Our children know they are not to accept friend requests from individuals they do not personally know in the real world without checking with us as parents first.  This has allowed them to meet extended family members.  The younger children are not allowed to play online games except with their friends in the real world and the older children are not to engage in conversations with individuals they do not know outside of those related to the game.  No personal information such as phone numbers, email  or home addresses are to ever be provided to unknown individuals.  Facebook privacy settings are to Friends Only in most options and routinely checked to make sure an update to Facebook has not changed them.

I routinely conduct Google searches on our family members to find out what information is accessible on the internet.  Believe it or not, this is always changing as more and more newspapers, government agencies and other groups digitize their records.  Recently, I was able to find an article on my father from the 1960s and my husband's aunt's wedding announcement from 1959.  (Her maiden name was Ann Wixom)  Our children have been taught to be careful what they post as status updates, what pictures they share and what Facebook Groups they join.  A digital footprint is almost impossible to erase and what is thought of as funny today may not be so funny in a year.

The State of Utah has provided a great program, NetSafe Utah, that is age appropriate to aid individuals in their desire to keep their children and themselves safe when online.  (Link here)  I would highly recommend it.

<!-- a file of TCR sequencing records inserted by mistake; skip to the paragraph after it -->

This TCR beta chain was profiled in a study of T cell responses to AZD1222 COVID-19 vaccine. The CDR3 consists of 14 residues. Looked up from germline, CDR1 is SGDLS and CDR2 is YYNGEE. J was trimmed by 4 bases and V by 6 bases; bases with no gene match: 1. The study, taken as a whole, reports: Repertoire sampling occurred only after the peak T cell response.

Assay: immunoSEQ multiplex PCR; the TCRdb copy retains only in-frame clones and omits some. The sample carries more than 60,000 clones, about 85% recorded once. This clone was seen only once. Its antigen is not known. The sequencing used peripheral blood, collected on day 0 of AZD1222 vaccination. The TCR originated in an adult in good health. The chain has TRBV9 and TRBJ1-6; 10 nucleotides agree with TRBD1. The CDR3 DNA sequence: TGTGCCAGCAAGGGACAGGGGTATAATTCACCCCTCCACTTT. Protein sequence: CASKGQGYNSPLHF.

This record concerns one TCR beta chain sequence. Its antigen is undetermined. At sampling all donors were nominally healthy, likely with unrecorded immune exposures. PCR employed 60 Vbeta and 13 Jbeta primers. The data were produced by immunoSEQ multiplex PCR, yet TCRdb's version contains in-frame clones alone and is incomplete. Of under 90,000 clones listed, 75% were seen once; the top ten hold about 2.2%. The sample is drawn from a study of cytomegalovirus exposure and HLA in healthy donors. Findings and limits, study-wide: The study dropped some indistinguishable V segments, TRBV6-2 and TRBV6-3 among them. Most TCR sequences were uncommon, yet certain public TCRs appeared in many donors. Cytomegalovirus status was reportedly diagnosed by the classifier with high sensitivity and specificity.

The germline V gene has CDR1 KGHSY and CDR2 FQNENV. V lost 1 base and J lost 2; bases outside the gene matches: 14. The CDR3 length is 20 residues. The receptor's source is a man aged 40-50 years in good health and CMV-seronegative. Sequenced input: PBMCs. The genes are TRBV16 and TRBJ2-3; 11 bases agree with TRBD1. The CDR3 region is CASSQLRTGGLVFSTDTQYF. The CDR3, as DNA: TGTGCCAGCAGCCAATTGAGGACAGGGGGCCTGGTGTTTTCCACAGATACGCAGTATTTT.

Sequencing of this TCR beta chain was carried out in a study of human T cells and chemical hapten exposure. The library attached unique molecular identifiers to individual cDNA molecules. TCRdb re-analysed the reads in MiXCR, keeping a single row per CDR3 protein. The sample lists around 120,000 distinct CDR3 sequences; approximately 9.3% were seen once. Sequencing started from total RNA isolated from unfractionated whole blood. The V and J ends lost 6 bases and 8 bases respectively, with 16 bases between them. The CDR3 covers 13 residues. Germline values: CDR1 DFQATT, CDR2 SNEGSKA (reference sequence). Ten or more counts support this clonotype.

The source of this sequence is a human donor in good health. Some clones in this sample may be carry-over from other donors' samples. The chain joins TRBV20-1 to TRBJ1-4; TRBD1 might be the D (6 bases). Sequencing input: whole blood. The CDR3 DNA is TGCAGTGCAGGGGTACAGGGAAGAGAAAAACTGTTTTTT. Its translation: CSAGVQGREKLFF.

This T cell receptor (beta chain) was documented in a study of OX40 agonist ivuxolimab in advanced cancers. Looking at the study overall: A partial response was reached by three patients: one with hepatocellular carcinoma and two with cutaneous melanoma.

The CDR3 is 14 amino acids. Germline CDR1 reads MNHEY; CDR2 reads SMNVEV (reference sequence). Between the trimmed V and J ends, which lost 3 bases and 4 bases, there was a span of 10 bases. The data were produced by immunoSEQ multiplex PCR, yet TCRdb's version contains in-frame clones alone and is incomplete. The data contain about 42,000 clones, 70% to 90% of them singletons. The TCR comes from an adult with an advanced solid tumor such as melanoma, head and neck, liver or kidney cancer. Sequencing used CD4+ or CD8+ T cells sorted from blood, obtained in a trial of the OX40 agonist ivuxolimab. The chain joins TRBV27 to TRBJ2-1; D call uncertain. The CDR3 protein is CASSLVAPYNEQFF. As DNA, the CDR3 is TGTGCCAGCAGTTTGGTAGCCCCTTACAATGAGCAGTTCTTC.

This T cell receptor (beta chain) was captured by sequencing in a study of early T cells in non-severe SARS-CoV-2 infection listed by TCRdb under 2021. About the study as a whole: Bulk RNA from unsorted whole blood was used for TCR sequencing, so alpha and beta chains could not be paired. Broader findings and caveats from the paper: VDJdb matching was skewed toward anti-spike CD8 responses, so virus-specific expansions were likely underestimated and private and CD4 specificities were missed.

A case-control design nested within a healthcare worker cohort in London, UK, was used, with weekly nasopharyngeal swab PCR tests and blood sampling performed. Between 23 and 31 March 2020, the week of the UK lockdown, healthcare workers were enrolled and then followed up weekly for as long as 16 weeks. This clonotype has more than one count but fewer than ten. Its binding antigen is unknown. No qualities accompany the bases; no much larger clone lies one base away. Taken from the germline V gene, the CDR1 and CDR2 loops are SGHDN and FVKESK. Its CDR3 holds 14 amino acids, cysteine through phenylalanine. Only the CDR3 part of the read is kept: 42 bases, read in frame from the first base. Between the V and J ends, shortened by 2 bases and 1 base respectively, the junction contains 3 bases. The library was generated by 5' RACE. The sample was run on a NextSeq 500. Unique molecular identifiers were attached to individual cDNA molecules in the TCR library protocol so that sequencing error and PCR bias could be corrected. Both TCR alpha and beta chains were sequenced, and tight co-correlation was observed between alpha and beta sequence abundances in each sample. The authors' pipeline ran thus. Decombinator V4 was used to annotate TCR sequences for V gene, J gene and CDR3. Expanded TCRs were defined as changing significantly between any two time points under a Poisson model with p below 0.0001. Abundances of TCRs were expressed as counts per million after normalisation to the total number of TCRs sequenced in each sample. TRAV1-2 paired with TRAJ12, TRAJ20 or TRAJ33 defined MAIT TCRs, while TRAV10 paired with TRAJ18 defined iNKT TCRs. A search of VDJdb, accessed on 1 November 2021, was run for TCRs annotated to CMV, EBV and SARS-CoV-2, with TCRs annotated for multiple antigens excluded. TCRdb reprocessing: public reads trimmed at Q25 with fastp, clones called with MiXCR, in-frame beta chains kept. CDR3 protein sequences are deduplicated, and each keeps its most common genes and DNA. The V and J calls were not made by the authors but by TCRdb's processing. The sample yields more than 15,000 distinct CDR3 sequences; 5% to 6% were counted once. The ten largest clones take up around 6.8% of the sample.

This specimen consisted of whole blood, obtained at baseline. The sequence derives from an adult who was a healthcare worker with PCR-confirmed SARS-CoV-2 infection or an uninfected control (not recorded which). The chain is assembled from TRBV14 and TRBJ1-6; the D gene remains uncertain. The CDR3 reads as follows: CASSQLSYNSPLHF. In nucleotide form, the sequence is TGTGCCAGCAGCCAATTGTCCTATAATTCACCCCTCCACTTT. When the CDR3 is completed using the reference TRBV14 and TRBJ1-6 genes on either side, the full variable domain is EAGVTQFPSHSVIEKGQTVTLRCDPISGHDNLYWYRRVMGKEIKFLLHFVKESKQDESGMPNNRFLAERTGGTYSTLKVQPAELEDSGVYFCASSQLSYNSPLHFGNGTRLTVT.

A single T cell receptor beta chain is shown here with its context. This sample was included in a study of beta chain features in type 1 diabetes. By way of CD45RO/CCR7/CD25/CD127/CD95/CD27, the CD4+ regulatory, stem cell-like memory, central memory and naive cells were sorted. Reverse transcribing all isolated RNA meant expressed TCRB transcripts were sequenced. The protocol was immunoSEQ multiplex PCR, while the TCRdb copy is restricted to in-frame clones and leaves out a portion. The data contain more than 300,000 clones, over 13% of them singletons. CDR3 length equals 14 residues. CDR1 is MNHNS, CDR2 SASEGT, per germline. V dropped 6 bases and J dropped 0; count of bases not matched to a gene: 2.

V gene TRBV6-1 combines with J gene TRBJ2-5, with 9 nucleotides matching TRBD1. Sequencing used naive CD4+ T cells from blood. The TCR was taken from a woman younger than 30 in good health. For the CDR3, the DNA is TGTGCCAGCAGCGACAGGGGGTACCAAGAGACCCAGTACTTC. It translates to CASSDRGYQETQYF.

Friday, April 6, 2012

Did you really say that?

I want to give fair warning that this post is going to be a little bit of a rant.  Well actually, probably more than a little bit.

My sweetheart came home last night and related the following story to me:

A friend of ours is helping organize an Easter Egg Hunt and brunch.  This event is designed to allow families to gather together, the kids to have fun searching for eggs left by the Easter Bunny and the adults to spend time together chatting and enjoying each others company.  It is the kind of event where you don't have to have children to participate, just bring a brunch dish to share.  It is the kind of event like many others being planned for this holiday weekend.  In fact, I will be going to one such event myself today.

Why the need for the rant you may ask?  Well as Paul Harvey would say, "Here's the rest of the story"  The fact that this event is scheduled to be held on Sunday morning (see brunch) had our friend being told that she is not Christian.  

"Say what!", I responded when Rick told me this.  I knew I must have misunderstood.  There is no way anyone who knows our friend would ever use that label in describing her.  In fact, she would not divulge the name of the individual who used the term even for those of us willing to take up her cause and defend her to someone so ignorant.  She only related the story because she was so shocked and hurt by the words.  Yes people, words can hurt and the fact that this incident was related and not brushed off lets me know how much it did hurt.